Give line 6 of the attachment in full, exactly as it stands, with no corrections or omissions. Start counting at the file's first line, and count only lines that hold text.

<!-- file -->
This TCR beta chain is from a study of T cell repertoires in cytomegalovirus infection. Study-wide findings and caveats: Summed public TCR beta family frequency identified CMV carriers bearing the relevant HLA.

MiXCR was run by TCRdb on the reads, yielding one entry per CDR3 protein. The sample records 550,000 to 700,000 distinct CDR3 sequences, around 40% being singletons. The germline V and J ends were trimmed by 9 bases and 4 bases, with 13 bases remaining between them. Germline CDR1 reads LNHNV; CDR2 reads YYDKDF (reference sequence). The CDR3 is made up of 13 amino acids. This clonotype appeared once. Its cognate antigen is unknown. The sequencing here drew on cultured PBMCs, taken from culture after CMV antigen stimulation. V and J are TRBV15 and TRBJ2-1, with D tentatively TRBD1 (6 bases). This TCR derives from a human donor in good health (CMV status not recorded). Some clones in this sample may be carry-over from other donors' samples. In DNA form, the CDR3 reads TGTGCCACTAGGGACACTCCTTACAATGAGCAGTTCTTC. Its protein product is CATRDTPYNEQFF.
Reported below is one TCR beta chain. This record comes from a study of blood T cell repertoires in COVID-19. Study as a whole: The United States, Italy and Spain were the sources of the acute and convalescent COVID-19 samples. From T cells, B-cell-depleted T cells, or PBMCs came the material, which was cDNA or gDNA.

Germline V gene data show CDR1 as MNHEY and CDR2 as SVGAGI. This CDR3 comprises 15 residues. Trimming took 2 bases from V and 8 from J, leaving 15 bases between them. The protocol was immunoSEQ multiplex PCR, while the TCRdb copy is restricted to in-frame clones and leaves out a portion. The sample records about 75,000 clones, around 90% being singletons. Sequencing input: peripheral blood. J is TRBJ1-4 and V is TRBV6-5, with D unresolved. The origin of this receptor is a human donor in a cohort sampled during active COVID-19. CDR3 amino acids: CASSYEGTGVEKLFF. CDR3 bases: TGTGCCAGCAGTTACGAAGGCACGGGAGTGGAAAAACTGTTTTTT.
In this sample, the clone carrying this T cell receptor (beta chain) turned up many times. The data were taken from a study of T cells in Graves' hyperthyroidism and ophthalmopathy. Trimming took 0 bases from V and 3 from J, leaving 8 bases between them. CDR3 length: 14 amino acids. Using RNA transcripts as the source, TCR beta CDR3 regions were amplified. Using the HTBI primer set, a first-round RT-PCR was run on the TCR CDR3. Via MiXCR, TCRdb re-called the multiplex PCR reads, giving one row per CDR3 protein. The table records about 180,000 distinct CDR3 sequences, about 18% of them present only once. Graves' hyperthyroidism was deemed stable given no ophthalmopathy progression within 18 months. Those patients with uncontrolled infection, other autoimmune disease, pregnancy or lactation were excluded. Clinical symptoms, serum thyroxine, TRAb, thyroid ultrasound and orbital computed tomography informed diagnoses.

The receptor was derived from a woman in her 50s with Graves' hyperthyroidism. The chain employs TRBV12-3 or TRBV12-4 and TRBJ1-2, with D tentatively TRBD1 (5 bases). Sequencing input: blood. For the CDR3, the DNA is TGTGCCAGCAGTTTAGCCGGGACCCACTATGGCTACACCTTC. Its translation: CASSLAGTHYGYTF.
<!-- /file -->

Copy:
The receptor was derived from a woman in her 50s with Graves' hyperthyroidism. The chain employs TRBV12-3 or TRBV12-4 and TRBJ1-2, with D tentatively TRBD1 (5 bases). Sequencing input: blood. For the CDR3, the DNA is TGTGCCAGCAGTTTAGCCGGGACCCACTATGGCTACACCTTC. Its translation: CASSLAGTHYGYTF.